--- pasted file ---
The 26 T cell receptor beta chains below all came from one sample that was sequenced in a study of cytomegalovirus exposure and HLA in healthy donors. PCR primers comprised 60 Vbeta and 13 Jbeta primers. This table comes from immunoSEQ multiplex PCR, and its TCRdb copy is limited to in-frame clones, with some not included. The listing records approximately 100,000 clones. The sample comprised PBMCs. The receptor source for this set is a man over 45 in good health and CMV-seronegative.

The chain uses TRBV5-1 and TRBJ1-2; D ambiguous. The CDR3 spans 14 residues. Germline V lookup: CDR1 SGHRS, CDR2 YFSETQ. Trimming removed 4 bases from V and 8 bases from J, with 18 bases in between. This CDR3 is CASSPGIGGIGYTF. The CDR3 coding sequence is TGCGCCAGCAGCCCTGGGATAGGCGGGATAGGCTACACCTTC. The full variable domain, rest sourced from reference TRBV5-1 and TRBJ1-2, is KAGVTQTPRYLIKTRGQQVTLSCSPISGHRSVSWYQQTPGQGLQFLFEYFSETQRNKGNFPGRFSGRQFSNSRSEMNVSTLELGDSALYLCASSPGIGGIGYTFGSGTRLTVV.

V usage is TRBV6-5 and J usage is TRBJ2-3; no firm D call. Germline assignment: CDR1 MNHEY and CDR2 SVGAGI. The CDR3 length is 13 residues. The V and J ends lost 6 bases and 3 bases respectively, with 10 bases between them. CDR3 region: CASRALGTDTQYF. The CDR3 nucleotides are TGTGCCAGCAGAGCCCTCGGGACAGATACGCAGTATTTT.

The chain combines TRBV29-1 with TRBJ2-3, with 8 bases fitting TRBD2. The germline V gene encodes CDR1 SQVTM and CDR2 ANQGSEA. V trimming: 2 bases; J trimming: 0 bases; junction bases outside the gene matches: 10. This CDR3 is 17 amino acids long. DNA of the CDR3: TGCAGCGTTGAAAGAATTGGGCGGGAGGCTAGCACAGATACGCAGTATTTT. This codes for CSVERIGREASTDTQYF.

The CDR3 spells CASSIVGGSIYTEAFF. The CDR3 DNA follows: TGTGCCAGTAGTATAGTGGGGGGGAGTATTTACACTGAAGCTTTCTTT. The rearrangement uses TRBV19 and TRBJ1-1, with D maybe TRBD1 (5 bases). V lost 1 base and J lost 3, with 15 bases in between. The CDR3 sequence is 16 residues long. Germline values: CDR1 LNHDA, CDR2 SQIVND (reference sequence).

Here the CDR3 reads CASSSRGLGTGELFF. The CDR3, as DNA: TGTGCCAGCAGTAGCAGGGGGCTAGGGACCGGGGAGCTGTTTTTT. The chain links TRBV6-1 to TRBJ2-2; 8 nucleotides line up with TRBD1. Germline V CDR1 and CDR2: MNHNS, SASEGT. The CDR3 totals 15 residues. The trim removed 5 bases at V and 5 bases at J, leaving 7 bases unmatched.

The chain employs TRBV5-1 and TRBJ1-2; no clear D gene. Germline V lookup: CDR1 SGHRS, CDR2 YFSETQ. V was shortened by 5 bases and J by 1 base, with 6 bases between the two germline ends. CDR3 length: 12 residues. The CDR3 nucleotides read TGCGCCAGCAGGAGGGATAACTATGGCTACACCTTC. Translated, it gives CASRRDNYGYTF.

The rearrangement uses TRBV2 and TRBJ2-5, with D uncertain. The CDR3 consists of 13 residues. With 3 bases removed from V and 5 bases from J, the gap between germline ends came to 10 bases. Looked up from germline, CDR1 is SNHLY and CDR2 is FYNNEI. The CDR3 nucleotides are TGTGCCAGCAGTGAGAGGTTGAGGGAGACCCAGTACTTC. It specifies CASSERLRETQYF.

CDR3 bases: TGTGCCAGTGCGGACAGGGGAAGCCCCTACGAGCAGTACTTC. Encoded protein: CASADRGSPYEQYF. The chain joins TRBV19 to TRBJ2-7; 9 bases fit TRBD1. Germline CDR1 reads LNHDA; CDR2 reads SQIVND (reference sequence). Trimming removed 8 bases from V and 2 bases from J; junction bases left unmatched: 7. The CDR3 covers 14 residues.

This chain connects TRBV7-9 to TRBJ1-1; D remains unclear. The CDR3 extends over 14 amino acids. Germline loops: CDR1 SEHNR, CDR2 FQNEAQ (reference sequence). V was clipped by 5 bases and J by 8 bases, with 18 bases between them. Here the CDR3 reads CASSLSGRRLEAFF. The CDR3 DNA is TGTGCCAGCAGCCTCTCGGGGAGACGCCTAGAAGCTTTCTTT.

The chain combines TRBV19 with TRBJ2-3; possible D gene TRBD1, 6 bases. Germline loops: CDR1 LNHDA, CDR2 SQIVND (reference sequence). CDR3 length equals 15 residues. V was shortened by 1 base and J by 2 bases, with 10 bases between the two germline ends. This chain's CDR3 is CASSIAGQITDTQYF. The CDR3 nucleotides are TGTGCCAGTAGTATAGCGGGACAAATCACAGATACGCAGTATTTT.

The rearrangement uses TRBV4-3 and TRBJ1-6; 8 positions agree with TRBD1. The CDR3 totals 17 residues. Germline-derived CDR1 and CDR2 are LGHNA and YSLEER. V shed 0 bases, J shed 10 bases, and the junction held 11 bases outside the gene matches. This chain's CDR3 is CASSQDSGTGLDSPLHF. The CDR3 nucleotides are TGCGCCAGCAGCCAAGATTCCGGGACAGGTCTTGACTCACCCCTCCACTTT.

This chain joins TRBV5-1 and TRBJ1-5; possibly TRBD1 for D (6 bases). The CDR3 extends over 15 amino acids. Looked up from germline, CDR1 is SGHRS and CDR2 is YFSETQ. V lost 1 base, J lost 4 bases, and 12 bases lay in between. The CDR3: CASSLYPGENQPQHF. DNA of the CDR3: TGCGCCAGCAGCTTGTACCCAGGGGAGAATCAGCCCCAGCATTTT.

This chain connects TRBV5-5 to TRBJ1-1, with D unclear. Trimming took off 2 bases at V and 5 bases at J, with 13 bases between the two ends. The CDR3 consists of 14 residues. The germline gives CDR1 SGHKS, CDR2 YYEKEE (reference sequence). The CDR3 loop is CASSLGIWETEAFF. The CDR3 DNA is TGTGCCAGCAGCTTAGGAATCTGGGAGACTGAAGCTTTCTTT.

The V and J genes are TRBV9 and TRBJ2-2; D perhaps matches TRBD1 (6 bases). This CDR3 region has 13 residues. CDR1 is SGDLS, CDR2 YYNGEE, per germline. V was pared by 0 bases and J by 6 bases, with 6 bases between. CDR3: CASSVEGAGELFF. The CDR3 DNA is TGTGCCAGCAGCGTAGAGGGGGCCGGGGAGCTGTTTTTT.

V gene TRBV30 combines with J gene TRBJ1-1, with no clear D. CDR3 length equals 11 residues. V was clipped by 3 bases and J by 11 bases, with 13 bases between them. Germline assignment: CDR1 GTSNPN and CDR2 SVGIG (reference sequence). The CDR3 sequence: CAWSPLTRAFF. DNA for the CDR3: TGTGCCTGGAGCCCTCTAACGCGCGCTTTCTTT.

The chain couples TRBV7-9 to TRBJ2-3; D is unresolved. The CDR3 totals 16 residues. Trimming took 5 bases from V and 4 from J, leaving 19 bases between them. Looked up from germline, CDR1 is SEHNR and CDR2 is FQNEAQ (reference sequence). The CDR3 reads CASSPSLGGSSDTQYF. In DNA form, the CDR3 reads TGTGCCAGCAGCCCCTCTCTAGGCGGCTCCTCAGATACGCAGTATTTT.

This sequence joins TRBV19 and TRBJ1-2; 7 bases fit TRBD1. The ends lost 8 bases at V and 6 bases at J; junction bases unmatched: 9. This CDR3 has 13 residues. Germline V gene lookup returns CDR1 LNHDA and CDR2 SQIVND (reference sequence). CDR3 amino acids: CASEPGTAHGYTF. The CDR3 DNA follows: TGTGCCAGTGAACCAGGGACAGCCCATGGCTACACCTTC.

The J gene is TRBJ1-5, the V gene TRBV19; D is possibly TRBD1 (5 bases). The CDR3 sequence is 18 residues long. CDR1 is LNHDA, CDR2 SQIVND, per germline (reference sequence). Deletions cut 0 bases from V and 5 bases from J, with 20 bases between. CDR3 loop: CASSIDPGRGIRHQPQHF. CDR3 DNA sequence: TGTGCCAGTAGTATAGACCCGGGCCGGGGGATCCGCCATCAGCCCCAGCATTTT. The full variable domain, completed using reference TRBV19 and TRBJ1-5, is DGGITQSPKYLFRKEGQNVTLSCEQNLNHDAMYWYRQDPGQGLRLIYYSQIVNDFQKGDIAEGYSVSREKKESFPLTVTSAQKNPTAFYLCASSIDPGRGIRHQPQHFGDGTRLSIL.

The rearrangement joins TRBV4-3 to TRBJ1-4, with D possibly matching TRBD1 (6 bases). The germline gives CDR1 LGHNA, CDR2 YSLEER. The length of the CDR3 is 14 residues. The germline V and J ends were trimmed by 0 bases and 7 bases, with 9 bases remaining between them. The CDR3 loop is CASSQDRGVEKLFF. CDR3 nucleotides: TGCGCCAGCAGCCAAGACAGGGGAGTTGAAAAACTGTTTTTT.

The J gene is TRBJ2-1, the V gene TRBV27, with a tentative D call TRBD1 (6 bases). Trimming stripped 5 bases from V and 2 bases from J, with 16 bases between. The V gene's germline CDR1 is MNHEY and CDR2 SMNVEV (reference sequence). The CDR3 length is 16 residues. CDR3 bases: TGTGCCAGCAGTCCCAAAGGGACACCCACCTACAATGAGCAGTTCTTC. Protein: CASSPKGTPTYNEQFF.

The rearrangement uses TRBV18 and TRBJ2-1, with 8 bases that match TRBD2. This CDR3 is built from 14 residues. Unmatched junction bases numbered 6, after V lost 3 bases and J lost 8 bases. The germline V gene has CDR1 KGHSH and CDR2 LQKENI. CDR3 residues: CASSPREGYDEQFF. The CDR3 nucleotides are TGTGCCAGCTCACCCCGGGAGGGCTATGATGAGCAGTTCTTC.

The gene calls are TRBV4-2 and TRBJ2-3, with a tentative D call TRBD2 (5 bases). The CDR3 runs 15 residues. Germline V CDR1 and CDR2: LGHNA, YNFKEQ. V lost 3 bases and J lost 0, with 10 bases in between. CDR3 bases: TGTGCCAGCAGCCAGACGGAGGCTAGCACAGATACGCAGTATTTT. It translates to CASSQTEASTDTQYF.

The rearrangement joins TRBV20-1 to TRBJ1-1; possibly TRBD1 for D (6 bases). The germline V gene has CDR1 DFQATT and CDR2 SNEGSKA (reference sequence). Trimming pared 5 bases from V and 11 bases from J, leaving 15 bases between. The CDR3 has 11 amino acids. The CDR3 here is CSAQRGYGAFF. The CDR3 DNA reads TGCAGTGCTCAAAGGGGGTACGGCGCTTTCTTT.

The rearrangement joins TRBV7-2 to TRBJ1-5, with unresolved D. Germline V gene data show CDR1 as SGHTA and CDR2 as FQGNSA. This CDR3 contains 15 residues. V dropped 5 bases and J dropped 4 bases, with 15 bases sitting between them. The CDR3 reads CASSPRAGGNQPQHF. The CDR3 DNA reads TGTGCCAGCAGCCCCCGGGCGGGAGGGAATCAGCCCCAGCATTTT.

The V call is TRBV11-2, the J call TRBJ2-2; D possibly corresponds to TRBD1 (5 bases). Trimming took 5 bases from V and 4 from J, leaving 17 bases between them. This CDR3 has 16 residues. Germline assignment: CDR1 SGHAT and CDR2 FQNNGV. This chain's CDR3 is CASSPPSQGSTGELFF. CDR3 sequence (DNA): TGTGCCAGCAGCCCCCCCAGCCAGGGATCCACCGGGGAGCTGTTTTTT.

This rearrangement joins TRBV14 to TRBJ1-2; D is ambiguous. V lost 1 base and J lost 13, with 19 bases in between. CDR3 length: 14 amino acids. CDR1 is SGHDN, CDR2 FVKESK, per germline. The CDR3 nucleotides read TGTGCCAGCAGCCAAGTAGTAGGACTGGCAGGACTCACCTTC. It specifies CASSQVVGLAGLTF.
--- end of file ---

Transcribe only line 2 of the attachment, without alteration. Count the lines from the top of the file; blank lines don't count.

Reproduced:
The chain uses TRBV5-1 and TRBJ1-2; D ambiguous. The CDR3 spans 14 residues. Germline V lookup: CDR1 SGHRS, CDR2 YFSETQ. Trimming removed 4 bases from V and 8 bases from J, with 18 bases in between. This CDR3 is CASSPGIGGIGYTF. The CDR3 coding sequence is TGCGCCAGCAGCCCTGGGATAGGCGGGATAGGCTACACCTTC. The full variable domain, rest sourced from reference TRBV5-1 and TRBJ1-2, is KAGVTQTPRYLIKTRGQQVTLSCSPISGHRSVSWYQQTPGQGLQFLFEYFSETQRNKGNFPGRFSGRQFSNSRSEMNVSTLELGDSALYLCASSPGIGGIGYTFGSGTRLTVV.